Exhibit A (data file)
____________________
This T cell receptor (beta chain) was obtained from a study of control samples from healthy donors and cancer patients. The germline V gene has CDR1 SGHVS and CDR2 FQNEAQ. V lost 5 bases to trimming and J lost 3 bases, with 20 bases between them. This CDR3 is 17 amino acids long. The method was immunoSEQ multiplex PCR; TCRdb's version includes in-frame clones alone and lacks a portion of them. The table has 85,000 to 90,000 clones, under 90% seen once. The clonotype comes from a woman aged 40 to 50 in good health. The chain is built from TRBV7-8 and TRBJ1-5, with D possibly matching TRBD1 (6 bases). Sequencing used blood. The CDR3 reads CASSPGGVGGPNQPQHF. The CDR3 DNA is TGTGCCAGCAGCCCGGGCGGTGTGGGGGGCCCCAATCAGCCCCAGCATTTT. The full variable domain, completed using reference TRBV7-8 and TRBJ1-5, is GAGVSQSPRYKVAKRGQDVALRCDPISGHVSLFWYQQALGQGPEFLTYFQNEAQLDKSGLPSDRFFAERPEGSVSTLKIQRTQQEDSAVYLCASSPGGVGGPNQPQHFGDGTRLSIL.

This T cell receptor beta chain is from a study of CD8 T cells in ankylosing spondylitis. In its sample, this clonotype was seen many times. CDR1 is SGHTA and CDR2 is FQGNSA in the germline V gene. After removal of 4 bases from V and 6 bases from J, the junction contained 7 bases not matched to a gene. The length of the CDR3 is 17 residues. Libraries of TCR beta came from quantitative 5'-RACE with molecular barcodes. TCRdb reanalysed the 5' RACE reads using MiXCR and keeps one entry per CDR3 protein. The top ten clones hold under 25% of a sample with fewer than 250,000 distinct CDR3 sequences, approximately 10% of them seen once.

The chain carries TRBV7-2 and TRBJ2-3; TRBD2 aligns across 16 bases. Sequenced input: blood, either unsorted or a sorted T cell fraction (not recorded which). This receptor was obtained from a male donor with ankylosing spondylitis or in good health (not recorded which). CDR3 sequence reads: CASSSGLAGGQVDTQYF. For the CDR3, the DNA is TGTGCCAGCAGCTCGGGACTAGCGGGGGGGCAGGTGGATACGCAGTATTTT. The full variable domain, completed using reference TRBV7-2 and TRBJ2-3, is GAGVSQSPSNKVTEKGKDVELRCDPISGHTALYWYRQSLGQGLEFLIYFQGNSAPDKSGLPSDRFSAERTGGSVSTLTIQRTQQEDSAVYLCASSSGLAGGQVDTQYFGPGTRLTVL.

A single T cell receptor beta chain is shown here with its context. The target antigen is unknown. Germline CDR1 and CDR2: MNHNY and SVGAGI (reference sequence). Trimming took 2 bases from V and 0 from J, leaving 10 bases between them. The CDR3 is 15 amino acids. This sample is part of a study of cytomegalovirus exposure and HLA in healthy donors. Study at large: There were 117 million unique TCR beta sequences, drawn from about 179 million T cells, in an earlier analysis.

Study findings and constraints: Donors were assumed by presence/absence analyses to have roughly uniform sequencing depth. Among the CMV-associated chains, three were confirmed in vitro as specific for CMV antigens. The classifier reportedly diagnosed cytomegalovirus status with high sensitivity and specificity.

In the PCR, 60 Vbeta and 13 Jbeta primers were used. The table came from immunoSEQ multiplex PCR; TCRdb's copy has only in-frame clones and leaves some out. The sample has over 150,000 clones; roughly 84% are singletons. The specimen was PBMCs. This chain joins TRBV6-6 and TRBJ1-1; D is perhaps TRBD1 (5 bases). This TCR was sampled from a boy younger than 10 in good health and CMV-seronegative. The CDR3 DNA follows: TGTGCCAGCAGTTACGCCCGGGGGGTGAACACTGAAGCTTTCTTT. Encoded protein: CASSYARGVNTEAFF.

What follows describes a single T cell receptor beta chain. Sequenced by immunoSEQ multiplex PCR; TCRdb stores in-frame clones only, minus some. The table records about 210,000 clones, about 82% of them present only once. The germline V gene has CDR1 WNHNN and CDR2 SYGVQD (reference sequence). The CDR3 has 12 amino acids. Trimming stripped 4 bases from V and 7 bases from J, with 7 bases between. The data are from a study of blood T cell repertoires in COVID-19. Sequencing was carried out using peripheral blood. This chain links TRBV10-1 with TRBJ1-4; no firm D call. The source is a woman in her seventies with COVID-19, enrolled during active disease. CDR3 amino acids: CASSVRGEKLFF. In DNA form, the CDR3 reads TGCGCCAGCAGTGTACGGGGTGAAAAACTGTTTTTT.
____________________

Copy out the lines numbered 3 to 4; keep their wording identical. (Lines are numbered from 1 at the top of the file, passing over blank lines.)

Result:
The chain carries TRBV7-2 and TRBJ2-3; TRBD2 aligns across 16 bases. Sequenced input: blood, either unsorted or a sorted T cell fraction (not recorded which). This receptor was obtained from a male donor with ankylosing spondylitis or in good health (not recorded which). CDR3 sequence reads: CASSSGLAGGQVDTQYF. For the CDR3, the DNA is TGTGCCAGCAGCTCGGGACTAGCGGGGGGGCAGGTGGATACGCAGTATTTT. The full variable domain, completed using reference TRBV7-2 and TRBJ2-3, is GAGVSQSPSNKVTEKGKDVELRCDPISGHTALYWYRQSLGQGLEFLIYFQGNSAPDKSGLPSDRFSAERTGGSVSTLTIQRTQQEDSAVYLCASSSGLAGGQVDTQYFGPGTRLTVL.

A single T cell receptor beta chain is shown here with its context. The target antigen is unknown. Germline CDR1 and CDR2: MNHNY and SVGAGI (reference sequence). Trimming took 2 bases from V and 0 from J, leaving 10 bases between them. The CDR3 is 15 amino acids. This sample is part of a study of cytomegalovirus exposure and HLA in healthy donors. Study at large: There were 117 million unique TCR beta sequences, drawn from about 179 million T cells, in an earlier analysis.